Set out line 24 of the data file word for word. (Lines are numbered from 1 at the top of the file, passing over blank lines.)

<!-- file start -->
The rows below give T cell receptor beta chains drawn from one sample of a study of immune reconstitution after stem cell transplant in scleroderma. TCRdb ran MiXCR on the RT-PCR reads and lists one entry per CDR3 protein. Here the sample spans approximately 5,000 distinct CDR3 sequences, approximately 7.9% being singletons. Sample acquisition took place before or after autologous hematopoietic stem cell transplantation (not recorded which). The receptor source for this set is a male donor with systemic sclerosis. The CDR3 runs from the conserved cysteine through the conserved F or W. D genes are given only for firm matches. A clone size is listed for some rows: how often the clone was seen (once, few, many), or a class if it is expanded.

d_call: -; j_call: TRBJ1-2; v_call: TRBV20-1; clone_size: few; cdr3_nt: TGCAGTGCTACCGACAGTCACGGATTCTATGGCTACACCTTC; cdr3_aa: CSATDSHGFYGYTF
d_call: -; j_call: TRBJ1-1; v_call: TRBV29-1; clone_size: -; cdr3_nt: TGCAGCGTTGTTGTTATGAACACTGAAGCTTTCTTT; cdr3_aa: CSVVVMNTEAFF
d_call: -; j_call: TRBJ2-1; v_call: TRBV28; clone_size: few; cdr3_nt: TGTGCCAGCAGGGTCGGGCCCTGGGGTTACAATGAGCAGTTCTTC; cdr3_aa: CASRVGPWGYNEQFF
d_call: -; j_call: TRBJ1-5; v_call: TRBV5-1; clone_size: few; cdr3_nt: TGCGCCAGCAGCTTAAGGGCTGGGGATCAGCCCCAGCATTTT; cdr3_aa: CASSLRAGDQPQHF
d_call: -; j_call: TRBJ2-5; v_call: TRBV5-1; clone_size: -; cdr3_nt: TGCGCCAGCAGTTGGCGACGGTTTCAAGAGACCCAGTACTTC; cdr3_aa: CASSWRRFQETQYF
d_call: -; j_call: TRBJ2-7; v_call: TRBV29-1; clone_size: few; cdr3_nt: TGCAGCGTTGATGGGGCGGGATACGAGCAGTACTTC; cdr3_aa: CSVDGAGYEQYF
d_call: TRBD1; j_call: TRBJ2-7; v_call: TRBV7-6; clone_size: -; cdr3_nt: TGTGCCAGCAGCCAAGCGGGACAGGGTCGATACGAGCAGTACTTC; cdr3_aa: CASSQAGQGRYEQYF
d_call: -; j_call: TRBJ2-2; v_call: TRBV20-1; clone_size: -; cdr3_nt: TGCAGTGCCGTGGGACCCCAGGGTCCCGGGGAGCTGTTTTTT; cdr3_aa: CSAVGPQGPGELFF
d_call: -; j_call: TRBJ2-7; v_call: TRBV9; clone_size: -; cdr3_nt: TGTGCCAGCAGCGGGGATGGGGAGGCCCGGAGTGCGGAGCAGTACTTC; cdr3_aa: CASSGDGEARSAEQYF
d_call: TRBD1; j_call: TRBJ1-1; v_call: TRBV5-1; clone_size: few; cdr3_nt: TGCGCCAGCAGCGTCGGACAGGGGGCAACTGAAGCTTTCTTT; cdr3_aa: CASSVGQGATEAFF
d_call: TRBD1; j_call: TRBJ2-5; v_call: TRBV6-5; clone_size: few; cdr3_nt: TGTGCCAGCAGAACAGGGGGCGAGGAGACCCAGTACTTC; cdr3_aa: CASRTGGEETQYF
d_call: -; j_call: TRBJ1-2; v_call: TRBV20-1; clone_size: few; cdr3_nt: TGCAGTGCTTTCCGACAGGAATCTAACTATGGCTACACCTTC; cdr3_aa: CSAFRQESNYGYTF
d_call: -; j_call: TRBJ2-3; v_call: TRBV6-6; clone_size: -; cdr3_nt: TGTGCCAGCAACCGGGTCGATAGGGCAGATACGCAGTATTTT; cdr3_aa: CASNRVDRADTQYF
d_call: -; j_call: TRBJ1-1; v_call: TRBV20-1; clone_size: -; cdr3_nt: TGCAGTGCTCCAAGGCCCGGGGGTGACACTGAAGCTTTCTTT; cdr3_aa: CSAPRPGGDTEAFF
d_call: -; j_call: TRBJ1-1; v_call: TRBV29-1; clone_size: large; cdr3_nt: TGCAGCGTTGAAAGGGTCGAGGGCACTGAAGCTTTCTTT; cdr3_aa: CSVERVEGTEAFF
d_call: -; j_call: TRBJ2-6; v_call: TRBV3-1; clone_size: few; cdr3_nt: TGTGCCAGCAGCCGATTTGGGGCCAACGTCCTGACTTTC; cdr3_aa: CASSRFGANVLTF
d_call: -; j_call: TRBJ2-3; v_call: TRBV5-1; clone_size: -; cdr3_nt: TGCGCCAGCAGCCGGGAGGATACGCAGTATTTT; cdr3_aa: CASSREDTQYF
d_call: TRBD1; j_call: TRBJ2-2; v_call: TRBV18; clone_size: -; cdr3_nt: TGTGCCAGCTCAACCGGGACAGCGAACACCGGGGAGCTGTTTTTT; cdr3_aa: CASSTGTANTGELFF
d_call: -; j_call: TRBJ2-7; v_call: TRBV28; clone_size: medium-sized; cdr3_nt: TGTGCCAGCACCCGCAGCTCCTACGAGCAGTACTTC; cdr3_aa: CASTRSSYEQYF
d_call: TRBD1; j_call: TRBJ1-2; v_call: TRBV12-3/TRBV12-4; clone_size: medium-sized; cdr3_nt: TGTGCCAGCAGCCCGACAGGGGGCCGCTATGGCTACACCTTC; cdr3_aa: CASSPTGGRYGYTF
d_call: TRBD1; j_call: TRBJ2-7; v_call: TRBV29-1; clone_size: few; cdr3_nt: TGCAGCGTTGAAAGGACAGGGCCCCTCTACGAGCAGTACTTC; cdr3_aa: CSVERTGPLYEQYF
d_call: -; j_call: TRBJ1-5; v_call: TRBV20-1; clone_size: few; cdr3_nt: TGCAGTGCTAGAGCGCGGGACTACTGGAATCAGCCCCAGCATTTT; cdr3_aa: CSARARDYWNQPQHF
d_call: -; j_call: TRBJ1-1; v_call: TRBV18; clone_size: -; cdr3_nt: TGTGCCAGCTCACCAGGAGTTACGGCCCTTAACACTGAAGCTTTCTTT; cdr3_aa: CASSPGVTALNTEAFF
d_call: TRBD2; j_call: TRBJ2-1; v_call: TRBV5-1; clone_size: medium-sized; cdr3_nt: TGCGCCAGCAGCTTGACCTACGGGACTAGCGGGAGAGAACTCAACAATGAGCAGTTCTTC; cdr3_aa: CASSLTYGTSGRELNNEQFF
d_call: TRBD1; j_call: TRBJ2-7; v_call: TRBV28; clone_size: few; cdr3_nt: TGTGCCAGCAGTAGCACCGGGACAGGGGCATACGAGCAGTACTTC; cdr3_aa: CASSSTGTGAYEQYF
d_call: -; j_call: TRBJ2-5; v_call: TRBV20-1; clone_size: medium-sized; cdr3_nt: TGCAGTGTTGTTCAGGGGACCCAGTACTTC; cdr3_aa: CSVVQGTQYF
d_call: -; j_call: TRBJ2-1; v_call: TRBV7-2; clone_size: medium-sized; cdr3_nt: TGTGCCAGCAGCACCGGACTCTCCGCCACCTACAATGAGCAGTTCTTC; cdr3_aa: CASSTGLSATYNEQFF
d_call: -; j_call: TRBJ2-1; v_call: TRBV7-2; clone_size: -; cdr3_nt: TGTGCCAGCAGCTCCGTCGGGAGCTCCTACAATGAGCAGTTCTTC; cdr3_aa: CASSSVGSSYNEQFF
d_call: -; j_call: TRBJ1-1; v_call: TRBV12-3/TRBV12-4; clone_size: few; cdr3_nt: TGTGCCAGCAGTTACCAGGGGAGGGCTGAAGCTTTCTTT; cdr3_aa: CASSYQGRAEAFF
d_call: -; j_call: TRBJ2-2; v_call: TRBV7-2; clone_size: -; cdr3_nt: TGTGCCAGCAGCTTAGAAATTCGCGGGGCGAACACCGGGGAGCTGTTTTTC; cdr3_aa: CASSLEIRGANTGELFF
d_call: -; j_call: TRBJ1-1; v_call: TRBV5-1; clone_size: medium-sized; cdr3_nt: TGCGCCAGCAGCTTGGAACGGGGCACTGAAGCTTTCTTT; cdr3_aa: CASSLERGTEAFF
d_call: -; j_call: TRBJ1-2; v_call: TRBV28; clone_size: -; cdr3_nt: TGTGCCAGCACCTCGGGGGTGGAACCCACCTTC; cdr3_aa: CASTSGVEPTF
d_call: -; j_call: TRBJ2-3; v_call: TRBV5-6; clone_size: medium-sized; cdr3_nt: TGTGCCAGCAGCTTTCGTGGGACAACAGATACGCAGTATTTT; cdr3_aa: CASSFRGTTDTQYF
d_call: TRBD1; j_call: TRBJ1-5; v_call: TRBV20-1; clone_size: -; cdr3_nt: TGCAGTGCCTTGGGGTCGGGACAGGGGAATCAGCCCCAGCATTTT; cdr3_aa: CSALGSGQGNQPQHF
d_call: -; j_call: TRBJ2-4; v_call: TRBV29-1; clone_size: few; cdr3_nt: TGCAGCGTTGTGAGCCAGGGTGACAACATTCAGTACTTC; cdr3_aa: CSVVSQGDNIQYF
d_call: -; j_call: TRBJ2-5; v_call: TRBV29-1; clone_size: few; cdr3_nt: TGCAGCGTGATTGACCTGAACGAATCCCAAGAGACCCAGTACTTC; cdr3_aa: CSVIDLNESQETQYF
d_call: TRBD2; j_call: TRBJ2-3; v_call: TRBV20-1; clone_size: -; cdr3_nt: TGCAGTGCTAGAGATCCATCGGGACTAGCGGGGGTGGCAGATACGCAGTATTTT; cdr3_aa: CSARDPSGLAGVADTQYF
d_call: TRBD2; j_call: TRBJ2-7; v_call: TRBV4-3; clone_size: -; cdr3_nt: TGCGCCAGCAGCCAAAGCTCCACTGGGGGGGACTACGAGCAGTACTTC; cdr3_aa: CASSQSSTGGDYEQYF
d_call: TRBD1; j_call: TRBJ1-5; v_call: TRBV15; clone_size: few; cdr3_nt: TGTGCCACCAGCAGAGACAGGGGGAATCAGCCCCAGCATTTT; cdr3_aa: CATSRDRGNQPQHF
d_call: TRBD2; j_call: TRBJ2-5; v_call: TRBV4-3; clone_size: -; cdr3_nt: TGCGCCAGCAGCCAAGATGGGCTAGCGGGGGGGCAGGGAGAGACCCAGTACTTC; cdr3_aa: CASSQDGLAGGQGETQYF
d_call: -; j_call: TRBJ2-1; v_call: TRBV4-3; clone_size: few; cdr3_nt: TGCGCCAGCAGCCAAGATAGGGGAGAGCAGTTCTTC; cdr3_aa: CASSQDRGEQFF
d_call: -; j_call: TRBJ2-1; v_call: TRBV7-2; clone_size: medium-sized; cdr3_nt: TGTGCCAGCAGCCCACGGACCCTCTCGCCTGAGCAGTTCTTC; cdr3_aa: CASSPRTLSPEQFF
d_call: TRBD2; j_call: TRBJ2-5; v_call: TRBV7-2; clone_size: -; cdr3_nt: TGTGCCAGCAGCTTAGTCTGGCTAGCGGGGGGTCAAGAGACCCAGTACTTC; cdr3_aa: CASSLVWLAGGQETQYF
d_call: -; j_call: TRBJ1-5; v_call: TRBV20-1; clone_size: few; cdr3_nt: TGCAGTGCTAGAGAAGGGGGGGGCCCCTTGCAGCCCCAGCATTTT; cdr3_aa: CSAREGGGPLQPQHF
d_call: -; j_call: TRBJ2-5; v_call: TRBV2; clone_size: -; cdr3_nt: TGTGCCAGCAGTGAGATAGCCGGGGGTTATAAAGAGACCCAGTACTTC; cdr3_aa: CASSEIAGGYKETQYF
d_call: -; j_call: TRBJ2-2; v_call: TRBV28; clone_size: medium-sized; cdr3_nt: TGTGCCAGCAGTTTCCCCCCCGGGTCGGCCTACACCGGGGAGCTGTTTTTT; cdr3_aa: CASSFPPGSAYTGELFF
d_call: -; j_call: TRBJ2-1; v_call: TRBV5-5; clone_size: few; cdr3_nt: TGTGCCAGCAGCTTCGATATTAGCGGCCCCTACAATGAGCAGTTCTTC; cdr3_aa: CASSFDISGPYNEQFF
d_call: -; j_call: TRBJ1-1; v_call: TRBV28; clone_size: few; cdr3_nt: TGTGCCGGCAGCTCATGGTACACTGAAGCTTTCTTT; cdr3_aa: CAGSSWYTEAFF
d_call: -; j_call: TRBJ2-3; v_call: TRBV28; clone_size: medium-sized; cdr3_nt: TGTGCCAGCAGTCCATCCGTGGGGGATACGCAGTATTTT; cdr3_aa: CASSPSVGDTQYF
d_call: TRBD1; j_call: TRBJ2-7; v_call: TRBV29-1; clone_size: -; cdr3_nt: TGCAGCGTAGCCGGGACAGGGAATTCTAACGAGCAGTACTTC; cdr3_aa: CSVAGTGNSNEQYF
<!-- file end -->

d_call: -; j_call: TRBJ1-1; v_call: TRBV18; clone_size: -; cdr3_nt: TGTGCCAGCTCACCAGGAGTTACGGCCCTTAACACTGAAGCTTTCTTT; cdr3_aa: CASSPGVTALNTEAFF